AUDI really is the brand that can make anything look good.
As you know, when most manufacturers test unfinished cars on public roads they cover them in “camouflage”.
They end up making them look like a Vietnam veteran’s acid flashback, all psychedelic swirls and squiggles.
But not Audi. No. When they disguise a test mule, instead of leaving gawping passers-by with a headache and sore eyes, it has them reaching for their wallets.
Seriously, look at this prototype of the 2020 Audi S3, which I’ve just driven ahead of the A3’s reveal at the Geneva Motor Show in March.
The 18-year-old in me would option it in a heartbeat. It’s not the first time, either.
When Audi revealed a camouflaged version of the e-tron electric SUV, its black and orange colour scheme won armies of admirers wondering if they could buy it then and there, as is.
Funky camouflage aside, I can’t really talk much about how the final version will look.
I had a good butcher’s at the finished A3 Sportback after driving the S3 prototype, but I can’t say any more until Geneva. Watch this space. I can tell you about how the new S3 drives, though.
Sitting below the monstrously fast RS3, the S3 is a more understated premium hot hatch, rivalling cars like the Mercedes-AMG A35 and VW Golf R.
Endless driving fun
That said, it’s still packing 306bhp — a figure which currently remains unchanged from the old to new model, thanks to WLTP rules making life difficult.
So what’s new if there’s no more power on tap for now? Well, quite a lot, but it’s all underneath the skin.
The S3 is endowed with the most advanced version the Quattro all-wheel drive system, which is now better integrated with things like the suspension dampers, drive modes and progressive steering.
I’m resisting using the cliche “it drives like it’s on rails,” so let’s just say it’s become a foolproof high-speed cornering tool.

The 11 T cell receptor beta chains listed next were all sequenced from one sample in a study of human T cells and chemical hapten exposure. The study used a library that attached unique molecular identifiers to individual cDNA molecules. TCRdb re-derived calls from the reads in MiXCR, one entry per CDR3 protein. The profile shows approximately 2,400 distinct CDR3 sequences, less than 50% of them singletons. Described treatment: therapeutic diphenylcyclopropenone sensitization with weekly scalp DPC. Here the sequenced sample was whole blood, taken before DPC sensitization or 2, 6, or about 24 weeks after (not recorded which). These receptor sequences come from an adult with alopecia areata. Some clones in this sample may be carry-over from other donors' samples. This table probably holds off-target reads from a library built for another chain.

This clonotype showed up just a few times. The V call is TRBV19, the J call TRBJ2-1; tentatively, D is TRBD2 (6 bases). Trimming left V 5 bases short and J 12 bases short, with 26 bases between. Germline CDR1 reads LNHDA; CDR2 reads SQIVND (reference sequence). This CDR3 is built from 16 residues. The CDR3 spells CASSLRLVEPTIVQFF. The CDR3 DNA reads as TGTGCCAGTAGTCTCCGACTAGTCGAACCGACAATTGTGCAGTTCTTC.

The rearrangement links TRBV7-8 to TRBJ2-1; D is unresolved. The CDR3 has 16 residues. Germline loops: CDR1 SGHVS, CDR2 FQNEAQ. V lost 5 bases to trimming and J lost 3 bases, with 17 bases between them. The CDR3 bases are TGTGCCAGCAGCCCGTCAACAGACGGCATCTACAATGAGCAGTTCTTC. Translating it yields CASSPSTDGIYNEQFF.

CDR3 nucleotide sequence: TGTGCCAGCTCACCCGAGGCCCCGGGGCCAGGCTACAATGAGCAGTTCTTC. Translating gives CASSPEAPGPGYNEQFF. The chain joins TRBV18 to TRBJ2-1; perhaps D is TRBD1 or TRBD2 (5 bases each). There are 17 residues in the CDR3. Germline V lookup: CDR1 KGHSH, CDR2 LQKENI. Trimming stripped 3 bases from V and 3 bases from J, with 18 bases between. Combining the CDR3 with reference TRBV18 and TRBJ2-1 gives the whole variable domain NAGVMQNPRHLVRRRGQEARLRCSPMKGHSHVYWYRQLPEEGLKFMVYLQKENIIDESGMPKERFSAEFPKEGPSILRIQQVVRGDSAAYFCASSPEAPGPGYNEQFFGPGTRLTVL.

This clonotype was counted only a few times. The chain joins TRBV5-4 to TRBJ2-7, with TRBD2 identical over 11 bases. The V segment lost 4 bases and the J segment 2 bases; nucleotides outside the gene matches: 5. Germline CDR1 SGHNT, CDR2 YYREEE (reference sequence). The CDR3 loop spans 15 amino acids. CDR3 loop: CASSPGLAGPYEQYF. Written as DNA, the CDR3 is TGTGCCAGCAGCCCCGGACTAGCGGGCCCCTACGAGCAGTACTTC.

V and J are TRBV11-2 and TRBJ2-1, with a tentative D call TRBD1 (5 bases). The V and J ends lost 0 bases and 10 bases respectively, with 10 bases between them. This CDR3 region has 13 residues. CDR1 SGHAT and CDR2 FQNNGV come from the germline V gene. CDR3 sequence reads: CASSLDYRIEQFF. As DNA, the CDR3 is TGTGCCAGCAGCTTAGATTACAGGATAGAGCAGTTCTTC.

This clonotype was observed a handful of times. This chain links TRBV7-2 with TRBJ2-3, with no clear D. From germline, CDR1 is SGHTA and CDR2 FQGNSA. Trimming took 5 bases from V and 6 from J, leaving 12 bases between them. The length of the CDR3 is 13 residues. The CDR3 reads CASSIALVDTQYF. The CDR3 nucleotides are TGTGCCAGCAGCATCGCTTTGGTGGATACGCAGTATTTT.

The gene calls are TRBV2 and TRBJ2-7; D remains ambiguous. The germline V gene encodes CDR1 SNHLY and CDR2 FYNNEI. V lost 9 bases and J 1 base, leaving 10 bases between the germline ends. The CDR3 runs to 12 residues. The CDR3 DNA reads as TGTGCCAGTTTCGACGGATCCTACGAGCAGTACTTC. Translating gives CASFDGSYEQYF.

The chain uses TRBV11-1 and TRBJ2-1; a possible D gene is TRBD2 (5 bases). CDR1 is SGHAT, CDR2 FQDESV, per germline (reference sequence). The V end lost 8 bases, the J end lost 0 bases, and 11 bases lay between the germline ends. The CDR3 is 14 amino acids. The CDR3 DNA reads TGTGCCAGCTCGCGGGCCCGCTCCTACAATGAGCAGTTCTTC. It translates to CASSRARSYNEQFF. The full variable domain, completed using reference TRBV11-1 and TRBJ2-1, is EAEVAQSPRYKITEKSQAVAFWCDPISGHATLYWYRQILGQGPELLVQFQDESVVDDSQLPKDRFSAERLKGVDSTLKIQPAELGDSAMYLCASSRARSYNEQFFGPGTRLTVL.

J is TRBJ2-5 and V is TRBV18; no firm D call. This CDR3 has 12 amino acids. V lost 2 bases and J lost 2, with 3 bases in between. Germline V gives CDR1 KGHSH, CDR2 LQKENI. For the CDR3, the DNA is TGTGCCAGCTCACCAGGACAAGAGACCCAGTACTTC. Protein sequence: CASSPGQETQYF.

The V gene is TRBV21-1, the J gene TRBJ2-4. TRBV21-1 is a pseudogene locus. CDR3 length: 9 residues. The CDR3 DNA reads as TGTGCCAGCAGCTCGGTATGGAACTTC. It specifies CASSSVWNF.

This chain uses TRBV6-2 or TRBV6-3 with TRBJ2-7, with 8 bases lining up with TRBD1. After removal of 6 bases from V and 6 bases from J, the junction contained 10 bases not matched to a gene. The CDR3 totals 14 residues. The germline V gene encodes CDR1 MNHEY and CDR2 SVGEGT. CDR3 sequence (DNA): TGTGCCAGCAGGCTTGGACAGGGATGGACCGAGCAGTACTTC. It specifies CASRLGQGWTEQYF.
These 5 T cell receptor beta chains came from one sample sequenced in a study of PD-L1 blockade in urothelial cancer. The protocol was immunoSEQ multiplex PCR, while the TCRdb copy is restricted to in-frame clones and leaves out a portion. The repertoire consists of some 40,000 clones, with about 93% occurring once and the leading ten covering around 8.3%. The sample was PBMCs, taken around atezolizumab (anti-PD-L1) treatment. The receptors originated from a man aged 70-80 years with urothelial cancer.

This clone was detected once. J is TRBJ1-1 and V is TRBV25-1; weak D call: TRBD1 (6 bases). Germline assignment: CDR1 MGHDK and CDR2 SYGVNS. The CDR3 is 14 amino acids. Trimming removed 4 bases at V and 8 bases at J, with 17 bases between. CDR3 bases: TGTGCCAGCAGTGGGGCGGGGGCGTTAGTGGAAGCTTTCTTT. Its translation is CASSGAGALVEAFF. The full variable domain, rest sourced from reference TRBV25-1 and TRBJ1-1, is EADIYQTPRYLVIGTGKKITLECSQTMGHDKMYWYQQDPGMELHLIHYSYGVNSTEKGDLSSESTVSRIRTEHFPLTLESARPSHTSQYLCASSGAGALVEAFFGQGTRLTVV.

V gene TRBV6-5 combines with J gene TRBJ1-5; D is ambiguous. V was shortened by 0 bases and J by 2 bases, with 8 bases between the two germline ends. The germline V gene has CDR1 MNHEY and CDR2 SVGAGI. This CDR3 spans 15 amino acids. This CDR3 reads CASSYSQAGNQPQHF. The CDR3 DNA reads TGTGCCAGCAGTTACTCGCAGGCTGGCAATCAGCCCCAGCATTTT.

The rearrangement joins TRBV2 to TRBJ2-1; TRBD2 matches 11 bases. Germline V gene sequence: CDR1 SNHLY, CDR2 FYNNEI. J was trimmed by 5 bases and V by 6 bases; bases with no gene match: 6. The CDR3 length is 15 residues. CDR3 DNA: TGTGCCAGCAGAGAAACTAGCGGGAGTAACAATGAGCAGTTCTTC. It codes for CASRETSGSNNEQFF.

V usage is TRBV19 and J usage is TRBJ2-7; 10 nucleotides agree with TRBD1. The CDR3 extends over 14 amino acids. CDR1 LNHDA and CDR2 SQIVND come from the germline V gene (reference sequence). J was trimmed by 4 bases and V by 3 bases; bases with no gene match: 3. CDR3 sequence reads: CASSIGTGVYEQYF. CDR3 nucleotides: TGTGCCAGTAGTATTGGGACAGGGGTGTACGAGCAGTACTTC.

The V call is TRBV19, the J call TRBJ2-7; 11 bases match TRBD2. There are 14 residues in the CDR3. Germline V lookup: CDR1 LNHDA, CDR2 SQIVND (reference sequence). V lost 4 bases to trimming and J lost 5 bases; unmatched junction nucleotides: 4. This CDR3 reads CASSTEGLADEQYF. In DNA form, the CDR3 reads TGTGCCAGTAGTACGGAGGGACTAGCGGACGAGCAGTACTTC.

The multi-plate clutch controls the amount of torque sent to the front and rear axles, and is in constant communication with the suspension dampers, which are telling it what’s going on with the road surface, whether traction is slipping, and even how the driver likes to, well, drive.
With this information it knows exactly how much power should go where. But that’s not all. In a high-speed corner, the electronic stabilisation control will gently bite the wheels on the inside of the bend with the brakes, pulling the car into the corner, as well as stiffen up the dampers on the outside wheels to further settle things.
As speed increases, so does the weight of the steering, thanks to the progressive steering system, which finds the optimal feedback so at no point do you have to correct your line mid-corner.
It’s all extremely clever stuff, but for a purist driver, it might not be the car to go for. A straight-line 0-62mph time of around 4.7 seconds and an unflappable approach to even the gnarliest of twisty roads is all well and good, but for me the car is doing too much.
Rather than challenging you to adapt your driving style to the conditions, the S3 will do the hard work for you, making you look like Lewis, while you’re actually doing — and learning — very little.
In fairness, Audi should be applauded for taming a very fast car to the point that anyone could jump in it and have endless driving fun.
And if I can have it in that black and white colour scheme, I won’t grumble about a thing.
Key facts: AUDI S3Price: £37,000 (est)
Engine: 2-litre turbo petrol
0-62mph: 4.7 secs
Top speed: 155mph